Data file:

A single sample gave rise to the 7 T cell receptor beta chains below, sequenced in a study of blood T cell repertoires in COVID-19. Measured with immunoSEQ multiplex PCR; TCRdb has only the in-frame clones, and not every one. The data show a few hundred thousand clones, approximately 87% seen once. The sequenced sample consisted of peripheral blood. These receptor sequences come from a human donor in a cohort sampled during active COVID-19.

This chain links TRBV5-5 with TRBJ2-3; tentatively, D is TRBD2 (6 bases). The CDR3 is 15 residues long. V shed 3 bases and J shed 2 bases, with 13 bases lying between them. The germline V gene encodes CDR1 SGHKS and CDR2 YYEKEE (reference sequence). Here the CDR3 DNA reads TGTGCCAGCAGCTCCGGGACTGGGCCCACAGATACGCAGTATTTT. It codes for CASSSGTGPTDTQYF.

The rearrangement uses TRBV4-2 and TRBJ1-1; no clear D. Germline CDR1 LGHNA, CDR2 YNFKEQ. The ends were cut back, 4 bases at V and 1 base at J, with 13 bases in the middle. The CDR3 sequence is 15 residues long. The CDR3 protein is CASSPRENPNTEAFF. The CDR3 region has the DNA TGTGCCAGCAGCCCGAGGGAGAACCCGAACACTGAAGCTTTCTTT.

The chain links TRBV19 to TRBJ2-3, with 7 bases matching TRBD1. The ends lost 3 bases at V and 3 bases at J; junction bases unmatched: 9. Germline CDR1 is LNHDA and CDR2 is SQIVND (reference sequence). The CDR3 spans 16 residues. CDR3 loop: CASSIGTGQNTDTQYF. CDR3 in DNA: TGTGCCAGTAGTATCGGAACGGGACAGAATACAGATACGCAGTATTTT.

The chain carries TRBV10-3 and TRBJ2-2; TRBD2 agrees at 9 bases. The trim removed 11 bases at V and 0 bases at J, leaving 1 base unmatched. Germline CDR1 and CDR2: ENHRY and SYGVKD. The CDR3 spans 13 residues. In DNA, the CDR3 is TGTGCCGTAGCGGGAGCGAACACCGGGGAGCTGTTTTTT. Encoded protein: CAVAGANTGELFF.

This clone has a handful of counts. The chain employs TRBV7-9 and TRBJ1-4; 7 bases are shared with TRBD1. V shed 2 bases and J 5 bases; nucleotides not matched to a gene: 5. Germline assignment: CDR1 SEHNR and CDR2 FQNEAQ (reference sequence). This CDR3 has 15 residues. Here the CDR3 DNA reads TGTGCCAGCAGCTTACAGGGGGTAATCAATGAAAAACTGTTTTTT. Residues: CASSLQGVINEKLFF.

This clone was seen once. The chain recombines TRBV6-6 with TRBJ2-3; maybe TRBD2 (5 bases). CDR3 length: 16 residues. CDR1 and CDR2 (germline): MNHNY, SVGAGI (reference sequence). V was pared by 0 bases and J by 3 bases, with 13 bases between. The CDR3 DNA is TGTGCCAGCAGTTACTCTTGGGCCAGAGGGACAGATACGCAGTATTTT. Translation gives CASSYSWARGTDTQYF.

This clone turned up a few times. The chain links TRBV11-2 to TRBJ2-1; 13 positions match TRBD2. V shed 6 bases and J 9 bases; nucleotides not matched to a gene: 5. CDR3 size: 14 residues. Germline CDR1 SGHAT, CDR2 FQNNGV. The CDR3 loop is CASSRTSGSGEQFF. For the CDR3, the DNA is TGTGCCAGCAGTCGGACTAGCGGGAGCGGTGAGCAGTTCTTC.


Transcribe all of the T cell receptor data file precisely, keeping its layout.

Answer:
A single sample gave rise to the 7 T cell receptor beta chains below, sequenced in a study of blood T cell repertoires in COVID-19. Measured with immunoSEQ multiplex PCR; TCRdb has only the in-frame clones, and not every one. The data show a few hundred thousand clones, approximately 87% seen once. The sequenced sample consisted of peripheral blood. These receptor sequences come from a human donor in a cohort sampled during active COVID-19.

This chain links TRBV5-5 with TRBJ2-3; tentatively, D is TRBD2 (6 bases). The CDR3 is 15 residues long. V shed 3 bases and J shed 2 bases, with 13 bases lying between them. The germline V gene encodes CDR1 SGHKS and CDR2 YYEKEE (reference sequence). Here the CDR3 DNA reads TGTGCCAGCAGCTCCGGGACTGGGCCCACAGATACGCAGTATTTT. It codes for CASSSGTGPTDTQYF.

The rearrangement uses TRBV4-2 and TRBJ1-1; no clear D. Germline CDR1 LGHNA, CDR2 YNFKEQ. The ends were cut back, 4 bases at V and 1 base at J, with 13 bases in the middle. The CDR3 sequence is 15 residues long. The CDR3 protein is CASSPRENPNTEAFF. The CDR3 region has the DNA TGTGCCAGCAGCCCGAGGGAGAACCCGAACACTGAAGCTTTCTTT.

The chain links TRBV19 to TRBJ2-3, with 7 bases matching TRBD1. The ends lost 3 bases at V and 3 bases at J; junction bases unmatched: 9. Germline CDR1 is LNHDA and CDR2 is SQIVND (reference sequence). The CDR3 spans 16 residues. CDR3 loop: CASSIGTGQNTDTQYF. CDR3 in DNA: TGTGCCAGTAGTATCGGAACGGGACAGAATACAGATACGCAGTATTTT.

The chain carries TRBV10-3 and TRBJ2-2; TRBD2 agrees at 9 bases. The trim removed 11 bases at V and 0 bases at J, leaving 1 base unmatched. Germline CDR1 and CDR2: ENHRY and SYGVKD. The CDR3 spans 13 residues. In DNA, the CDR3 is TGTGCCGTAGCGGGAGCGAACACCGGGGAGCTGTTTTTT. Encoded protein: CAVAGANTGELFF.

This clone has a handful of counts. The chain employs TRBV7-9 and TRBJ1-4; 7 bases are shared with TRBD1. V shed 2 bases and J 5 bases; nucleotides not matched to a gene: 5. Germline assignment: CDR1 SEHNR and CDR2 FQNEAQ (reference sequence). This CDR3 has 15 residues. Here the CDR3 DNA reads TGTGCCAGCAGCTTACAGGGGGTAATCAATGAAAAACTGTTTTTT. Residues: CASSLQGVINEKLFF.

This clone was seen once. The chain recombines TRBV6-6 with TRBJ2-3; maybe TRBD2 (5 bases). CDR3 length: 16 residues. CDR1 and CDR2 (germline): MNHNY, SVGAGI (reference sequence). V was pared by 0 bases and J by 3 bases, with 13 bases between. The CDR3 DNA is TGTGCCAGCAGTTACTCTTGGGCCAGAGGGACAGATACGCAGTATTTT. Translation gives CASSYSWARGTDTQYF.

This clone turned up a few times. The chain links TRBV11-2 to TRBJ2-1; 13 positions match TRBD2. V shed 6 bases and J 9 bases; nucleotides not matched to a gene: 5. CDR3 size: 14 residues. Germline CDR1 SGHAT, CDR2 FQNNGV. The CDR3 loop is CASSRTSGSGEQFF. For the CDR3, the DNA is TGTGCCAGCAGTCGGACTAGCGGGAGCGGTGAGCAGTTCTTC.